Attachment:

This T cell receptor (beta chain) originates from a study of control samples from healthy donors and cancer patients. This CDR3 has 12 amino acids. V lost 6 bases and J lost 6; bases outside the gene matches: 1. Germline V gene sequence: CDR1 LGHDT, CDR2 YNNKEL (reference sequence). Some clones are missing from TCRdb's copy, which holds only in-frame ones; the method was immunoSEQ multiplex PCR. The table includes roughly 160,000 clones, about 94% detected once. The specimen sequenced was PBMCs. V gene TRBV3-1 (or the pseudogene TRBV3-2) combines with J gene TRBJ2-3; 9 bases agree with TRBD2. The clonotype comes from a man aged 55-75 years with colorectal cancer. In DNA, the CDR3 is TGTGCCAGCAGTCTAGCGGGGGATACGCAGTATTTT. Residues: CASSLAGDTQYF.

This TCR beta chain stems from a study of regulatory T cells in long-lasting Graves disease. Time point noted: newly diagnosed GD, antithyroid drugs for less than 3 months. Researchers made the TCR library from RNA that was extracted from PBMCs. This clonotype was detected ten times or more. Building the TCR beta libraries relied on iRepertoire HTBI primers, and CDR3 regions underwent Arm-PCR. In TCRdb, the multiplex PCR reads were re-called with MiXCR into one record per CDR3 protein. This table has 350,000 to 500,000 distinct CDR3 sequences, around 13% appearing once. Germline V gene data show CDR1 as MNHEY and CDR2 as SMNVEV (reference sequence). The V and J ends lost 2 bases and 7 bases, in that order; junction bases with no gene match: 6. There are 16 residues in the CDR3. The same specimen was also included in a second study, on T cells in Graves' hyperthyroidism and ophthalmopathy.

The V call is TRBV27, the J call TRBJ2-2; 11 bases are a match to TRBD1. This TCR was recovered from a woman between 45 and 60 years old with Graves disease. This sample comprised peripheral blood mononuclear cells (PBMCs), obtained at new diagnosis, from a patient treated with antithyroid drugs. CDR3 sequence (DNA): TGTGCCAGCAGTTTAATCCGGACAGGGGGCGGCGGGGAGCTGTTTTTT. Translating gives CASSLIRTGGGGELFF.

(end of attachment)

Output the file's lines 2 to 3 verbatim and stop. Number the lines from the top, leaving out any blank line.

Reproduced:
This TCR beta chain stems from a study of regulatory T cells in long-lasting Graves disease. Time point noted: newly diagnosed GD, antithyroid drugs for less than 3 months. Researchers made the TCR library from RNA that was extracted from PBMCs. This clonotype was detected ten times or more. Building the TCR beta libraries relied on iRepertoire HTBI primers, and CDR3 regions underwent Arm-PCR. In TCRdb, the multiplex PCR reads were re-called with MiXCR into one record per CDR3 protein. This table has 350,000 to 500,000 distinct CDR3 sequences, around 13% appearing once. Germline V gene data show CDR1 as MNHEY and CDR2 as SMNVEV (reference sequence). The V and J ends lost 2 bases and 7 bases, in that order; junction bases with no gene match: 6. There are 16 residues in the CDR3. The same specimen was also included in a second study, on T cells in Graves' hyperthyroidism and ophthalmopathy.

The V call is TRBV27, the J call TRBJ2-2; 11 bases are a match to TRBD1. This TCR was recovered from a woman between 45 and 60 years old with Graves disease. This sample comprised peripheral blood mononuclear cells (PBMCs), obtained at new diagnosis, from a patient treated with antithyroid drugs. CDR3 sequence (DNA): TGTGCCAGCAGTTTAATCCGGACAGGGGGCGGCGGGGAGCTGTTTTTT. Translating gives CASSLIRTGGGGELFF.